Letter: Government has its limits
The idea that government, which means basically, taxpayers, should guarantee every citizen enough to eat, a place to sleep and health care suggests a great dimness of mind and a poor grasp of the way things work or simply put, the natural order. A constantly dwindling number of taxpayers at the mercy of a predatory welfare class cannot carry the entire population. The crucial question for the non-taxpaying welfare recipients is, just how long can you expect the taxpayer to continue this charade?
It is becoming evident that the government is exercising a more pragmatic view of the current debt crisis. The purchases of large quantities of small arms ammunition by government is but one aspect of the dawning pragmatism within the U.S. government. The Federal Reserve’s efforts to monetize the debt cannot possibly end well; this is evidenced by a plethora of rumors circulating within government about possible government control of IRA and 401(k) retirement accounts. Those citizen accounts are estimated to total $1 trillion, lucrative target for a desperate government.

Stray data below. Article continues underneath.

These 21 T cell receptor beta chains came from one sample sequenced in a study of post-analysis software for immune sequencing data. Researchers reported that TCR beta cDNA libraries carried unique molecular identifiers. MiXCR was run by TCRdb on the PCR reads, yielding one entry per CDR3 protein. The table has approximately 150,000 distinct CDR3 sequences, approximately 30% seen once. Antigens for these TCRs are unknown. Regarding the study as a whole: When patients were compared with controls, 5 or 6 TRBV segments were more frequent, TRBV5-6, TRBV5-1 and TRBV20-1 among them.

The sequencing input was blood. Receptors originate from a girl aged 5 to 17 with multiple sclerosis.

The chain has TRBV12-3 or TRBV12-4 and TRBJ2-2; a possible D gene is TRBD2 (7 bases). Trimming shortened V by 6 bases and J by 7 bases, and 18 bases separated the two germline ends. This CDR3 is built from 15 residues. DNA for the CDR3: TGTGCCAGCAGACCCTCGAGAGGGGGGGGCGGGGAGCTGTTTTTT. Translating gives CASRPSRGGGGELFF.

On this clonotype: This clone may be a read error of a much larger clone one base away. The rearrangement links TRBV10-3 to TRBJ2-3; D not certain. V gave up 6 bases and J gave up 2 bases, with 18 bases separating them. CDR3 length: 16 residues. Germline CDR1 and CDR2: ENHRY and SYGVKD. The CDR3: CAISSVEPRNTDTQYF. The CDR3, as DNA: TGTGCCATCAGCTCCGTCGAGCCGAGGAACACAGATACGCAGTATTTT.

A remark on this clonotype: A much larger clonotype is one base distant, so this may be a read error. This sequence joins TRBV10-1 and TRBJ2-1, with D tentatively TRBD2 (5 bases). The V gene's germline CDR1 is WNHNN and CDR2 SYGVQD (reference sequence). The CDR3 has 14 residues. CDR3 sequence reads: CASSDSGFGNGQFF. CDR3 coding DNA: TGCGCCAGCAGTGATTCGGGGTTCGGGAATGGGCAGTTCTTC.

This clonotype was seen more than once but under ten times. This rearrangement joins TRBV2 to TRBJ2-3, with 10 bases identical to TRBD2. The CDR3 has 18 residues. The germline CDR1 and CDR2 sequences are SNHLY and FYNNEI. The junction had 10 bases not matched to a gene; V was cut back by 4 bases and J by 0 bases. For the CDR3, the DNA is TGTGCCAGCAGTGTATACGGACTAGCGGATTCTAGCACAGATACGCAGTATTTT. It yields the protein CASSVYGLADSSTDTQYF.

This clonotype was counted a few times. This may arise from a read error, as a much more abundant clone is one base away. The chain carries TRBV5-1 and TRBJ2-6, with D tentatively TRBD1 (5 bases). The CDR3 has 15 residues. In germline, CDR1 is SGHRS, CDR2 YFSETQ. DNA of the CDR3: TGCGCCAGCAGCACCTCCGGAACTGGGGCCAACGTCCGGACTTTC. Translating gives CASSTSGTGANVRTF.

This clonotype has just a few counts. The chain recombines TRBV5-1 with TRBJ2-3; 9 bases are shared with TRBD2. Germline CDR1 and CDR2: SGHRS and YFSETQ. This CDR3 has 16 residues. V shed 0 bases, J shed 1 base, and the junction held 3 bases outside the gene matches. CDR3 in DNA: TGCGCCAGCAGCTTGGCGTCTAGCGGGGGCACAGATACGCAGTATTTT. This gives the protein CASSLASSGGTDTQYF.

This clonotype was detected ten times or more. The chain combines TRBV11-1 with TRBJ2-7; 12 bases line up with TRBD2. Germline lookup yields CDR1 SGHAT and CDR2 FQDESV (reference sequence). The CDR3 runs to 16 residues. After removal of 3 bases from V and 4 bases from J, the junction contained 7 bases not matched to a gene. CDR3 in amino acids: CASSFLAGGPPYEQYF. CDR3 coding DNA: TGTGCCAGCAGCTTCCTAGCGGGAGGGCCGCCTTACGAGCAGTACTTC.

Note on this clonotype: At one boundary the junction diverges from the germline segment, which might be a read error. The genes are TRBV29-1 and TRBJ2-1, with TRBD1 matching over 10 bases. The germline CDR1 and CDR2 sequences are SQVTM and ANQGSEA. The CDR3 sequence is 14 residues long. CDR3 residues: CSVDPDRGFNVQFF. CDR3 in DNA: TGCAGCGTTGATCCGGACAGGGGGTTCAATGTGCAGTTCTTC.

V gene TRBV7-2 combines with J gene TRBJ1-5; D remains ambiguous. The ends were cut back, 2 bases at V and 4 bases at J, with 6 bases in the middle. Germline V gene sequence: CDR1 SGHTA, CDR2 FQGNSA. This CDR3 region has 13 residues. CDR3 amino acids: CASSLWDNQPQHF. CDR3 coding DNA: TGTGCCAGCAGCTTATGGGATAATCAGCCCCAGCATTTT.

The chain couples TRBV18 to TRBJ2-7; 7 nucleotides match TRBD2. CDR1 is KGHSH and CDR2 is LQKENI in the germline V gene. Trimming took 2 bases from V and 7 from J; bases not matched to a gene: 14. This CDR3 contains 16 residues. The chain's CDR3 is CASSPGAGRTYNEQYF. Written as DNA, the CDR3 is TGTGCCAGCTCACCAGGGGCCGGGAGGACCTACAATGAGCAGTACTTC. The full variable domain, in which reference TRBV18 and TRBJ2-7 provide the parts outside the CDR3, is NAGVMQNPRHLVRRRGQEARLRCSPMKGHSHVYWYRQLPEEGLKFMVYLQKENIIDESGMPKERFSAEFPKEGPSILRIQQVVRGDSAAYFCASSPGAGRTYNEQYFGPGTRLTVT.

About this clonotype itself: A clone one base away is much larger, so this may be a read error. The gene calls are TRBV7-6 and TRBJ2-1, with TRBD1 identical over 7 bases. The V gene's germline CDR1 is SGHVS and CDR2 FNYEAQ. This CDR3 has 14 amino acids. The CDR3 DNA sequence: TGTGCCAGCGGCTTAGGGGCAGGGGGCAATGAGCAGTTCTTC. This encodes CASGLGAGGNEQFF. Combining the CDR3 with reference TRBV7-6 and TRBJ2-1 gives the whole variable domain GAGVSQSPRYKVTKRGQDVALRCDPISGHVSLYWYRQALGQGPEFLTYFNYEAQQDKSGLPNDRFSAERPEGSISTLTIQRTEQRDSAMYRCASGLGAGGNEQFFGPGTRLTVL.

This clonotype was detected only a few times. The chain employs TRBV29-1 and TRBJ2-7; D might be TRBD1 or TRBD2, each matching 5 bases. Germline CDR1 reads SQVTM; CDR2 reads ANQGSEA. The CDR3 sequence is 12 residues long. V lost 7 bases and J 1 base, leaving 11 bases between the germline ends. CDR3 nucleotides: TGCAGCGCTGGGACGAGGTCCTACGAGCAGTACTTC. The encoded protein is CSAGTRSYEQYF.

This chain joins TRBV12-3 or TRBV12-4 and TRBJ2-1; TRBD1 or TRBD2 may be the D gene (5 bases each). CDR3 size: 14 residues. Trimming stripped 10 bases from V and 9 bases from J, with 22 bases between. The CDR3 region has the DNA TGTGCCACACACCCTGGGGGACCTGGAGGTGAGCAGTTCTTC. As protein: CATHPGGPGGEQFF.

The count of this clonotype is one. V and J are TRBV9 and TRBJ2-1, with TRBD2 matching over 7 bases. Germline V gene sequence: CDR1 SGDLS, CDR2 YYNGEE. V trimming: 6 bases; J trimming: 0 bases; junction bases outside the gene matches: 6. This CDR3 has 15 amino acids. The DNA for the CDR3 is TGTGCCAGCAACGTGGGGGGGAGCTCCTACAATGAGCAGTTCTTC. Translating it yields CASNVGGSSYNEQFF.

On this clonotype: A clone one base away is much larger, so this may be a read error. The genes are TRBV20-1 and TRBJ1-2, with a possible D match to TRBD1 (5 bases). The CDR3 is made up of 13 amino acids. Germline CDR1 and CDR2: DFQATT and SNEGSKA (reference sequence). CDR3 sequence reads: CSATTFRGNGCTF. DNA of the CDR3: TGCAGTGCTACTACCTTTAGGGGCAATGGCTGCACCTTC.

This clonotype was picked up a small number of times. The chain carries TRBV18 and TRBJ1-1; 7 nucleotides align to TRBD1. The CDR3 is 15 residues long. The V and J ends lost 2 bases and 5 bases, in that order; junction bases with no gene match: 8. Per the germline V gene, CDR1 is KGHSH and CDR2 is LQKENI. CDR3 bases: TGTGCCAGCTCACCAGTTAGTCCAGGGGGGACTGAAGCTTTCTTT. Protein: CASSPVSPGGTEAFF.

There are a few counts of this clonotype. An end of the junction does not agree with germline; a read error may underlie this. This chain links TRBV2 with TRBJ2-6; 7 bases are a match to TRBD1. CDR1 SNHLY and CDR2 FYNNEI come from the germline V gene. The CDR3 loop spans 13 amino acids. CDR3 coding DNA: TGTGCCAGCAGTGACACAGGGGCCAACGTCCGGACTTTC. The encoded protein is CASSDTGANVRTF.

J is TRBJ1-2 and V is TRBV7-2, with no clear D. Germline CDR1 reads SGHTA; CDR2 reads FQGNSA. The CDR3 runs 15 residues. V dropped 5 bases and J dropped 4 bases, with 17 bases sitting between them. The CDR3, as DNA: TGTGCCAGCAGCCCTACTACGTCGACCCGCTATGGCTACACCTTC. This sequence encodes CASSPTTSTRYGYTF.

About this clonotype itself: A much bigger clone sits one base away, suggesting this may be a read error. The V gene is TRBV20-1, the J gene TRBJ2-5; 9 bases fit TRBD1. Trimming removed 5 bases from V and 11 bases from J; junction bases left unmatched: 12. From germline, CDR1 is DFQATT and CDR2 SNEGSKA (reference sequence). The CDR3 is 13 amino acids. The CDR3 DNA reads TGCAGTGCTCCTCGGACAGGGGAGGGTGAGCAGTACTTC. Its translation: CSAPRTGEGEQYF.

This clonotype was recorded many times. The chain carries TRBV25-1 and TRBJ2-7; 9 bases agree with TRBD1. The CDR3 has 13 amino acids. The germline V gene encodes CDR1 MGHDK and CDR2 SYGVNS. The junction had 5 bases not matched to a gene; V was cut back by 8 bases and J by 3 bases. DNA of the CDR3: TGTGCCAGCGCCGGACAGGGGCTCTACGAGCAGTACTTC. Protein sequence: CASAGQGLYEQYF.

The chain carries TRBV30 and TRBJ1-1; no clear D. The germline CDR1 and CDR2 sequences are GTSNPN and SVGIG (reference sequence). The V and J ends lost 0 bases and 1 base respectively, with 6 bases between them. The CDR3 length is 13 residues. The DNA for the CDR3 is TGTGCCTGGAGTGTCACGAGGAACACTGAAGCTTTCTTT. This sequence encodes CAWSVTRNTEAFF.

Recent research by the International Monetary Fund has resulted in an estimate that it will be necessary for the government to cut transfer payments by 35% and to increase tax receipts by 35% in order to avoid going over a fiscal cliff. Obviously such a severe reduction in transfer payments would result in widespread rioting and civil unrest by the predatory welfare recipients while a 35% tax increase on the beleaguered taxpayers might well result in a tax revolt.
What’s a government to do? Just what they have been doing, monetizing the debt, rumoring about asset seizure, debt cancellation and, voila!—purchasing ammunition in large quantities. The current pragmatism by government continues to reflect a poor grasp of the way things work.
The U.S. government will ultimately join the long list of defunct governments that have indulged in currency creation and subsequent collapse. The U.S. government’s recent pragmatism reflects that possibility. These ammunition purchases likewise reflect a certain pragmatism towards its will to survive. The forfeiture of something more than money is a distinct possibility.
Port Haywood, Va.